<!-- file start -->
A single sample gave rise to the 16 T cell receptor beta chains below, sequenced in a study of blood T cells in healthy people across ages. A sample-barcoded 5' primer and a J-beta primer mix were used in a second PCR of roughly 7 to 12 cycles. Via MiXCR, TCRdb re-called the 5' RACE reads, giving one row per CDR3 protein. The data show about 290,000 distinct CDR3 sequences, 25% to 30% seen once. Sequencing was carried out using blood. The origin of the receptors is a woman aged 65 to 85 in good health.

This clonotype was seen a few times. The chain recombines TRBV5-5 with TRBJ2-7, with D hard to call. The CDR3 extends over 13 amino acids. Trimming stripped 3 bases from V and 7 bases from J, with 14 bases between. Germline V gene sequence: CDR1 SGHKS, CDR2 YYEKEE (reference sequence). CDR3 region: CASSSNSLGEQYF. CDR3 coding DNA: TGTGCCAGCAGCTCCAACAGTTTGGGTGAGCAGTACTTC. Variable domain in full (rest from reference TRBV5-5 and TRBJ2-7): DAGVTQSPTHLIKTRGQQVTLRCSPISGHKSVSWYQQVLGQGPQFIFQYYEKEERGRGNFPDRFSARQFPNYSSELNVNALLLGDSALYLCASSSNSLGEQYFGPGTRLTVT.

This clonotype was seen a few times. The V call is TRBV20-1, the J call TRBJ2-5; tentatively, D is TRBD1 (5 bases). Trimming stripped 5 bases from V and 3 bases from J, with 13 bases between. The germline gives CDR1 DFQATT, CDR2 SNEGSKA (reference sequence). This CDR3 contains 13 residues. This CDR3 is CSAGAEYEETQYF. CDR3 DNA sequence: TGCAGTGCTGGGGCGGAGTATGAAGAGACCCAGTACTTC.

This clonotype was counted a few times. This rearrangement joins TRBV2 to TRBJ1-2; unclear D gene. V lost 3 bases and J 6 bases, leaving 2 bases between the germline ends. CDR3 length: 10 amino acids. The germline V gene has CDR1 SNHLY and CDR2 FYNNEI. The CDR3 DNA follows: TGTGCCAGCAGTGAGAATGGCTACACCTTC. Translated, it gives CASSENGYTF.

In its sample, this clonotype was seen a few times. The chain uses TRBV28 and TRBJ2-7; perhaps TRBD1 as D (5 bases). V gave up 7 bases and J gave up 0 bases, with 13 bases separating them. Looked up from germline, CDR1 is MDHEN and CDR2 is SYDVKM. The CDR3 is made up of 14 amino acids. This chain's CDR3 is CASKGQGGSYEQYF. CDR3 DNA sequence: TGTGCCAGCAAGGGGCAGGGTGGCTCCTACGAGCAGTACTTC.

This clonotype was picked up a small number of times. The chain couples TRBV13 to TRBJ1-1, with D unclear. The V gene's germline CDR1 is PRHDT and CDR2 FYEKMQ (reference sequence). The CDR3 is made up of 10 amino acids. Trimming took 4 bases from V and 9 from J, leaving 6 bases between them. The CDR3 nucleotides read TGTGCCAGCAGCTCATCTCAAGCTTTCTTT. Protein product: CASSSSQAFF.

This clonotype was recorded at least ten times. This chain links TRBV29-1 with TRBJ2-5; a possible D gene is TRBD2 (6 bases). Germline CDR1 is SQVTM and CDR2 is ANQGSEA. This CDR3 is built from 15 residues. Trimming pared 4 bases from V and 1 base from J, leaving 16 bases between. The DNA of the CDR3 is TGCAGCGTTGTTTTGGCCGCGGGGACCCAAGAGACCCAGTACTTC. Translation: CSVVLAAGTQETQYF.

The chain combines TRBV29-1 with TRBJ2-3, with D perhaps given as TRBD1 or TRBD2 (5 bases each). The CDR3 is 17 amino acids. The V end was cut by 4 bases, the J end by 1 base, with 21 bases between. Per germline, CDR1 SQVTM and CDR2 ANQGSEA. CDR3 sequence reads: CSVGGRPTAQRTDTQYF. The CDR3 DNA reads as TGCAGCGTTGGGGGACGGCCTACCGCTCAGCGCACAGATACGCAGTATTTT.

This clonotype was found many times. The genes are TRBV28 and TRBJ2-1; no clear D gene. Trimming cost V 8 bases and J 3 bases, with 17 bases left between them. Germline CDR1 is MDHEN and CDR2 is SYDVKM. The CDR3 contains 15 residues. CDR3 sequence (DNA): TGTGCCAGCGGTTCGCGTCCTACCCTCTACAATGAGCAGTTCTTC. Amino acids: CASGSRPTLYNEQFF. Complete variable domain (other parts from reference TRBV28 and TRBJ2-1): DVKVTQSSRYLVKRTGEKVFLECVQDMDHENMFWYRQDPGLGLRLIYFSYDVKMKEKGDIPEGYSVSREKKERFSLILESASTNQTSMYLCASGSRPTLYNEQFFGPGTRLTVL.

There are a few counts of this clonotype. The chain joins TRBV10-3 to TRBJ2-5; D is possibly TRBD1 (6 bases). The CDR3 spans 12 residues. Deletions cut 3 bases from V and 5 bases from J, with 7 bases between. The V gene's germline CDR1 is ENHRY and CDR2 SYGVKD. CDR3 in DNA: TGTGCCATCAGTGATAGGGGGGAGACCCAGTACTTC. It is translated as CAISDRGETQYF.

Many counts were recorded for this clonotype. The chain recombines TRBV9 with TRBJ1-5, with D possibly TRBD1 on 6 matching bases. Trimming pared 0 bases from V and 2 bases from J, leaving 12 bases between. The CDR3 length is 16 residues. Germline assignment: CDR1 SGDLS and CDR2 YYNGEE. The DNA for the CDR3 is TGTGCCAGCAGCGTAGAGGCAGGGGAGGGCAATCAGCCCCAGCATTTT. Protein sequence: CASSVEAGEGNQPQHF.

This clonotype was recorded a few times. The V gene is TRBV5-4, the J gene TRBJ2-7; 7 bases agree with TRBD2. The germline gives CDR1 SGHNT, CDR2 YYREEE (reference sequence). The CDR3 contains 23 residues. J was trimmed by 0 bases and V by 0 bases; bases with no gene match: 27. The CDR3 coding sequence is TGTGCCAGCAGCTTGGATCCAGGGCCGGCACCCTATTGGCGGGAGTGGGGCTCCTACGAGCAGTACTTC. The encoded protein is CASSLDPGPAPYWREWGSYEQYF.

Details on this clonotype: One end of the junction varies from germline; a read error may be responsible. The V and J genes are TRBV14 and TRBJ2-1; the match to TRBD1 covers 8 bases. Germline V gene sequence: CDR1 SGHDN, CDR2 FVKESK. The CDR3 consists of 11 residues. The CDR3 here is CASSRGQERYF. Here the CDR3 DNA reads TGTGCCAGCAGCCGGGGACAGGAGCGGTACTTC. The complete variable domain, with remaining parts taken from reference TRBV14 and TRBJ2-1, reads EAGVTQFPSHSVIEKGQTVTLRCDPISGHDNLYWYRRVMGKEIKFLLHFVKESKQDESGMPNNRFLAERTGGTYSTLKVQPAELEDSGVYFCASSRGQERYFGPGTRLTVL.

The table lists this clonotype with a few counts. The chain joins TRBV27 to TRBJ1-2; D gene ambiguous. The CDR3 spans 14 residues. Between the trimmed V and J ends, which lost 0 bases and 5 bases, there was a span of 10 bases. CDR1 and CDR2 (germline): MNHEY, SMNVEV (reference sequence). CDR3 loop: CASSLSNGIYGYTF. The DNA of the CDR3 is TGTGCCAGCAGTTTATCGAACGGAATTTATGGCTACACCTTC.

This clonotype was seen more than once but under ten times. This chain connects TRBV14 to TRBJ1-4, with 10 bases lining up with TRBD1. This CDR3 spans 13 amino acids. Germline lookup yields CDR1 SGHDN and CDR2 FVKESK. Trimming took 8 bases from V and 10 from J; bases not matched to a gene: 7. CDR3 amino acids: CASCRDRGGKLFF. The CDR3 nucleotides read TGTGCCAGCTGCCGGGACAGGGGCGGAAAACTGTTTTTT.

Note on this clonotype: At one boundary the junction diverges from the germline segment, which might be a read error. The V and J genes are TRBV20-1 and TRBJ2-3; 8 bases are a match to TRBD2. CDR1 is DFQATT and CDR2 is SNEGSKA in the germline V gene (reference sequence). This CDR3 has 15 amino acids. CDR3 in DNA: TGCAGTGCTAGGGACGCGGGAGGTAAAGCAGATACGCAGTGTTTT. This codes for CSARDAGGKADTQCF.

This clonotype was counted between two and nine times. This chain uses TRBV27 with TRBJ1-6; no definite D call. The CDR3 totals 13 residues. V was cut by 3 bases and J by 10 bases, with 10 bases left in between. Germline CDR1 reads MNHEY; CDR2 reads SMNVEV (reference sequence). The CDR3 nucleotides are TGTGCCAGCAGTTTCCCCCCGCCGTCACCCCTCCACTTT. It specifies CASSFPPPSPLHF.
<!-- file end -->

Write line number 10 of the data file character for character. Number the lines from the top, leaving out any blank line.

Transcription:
There are a few counts of this clonotype. The chain joins TRBV10-3 to TRBJ2-5; D is possibly TRBD1 (6 bases). The CDR3 spans 12 residues. Deletions cut 3 bases from V and 5 bases from J, with 7 bases between. The V gene's germline CDR1 is ENHRY and CDR2 SYGVKD. CDR3 in DNA: TGTGCCATCAGTGATAGGGGGGAGACCCAGTACTTC. It is translated as CAISDRGETQYF.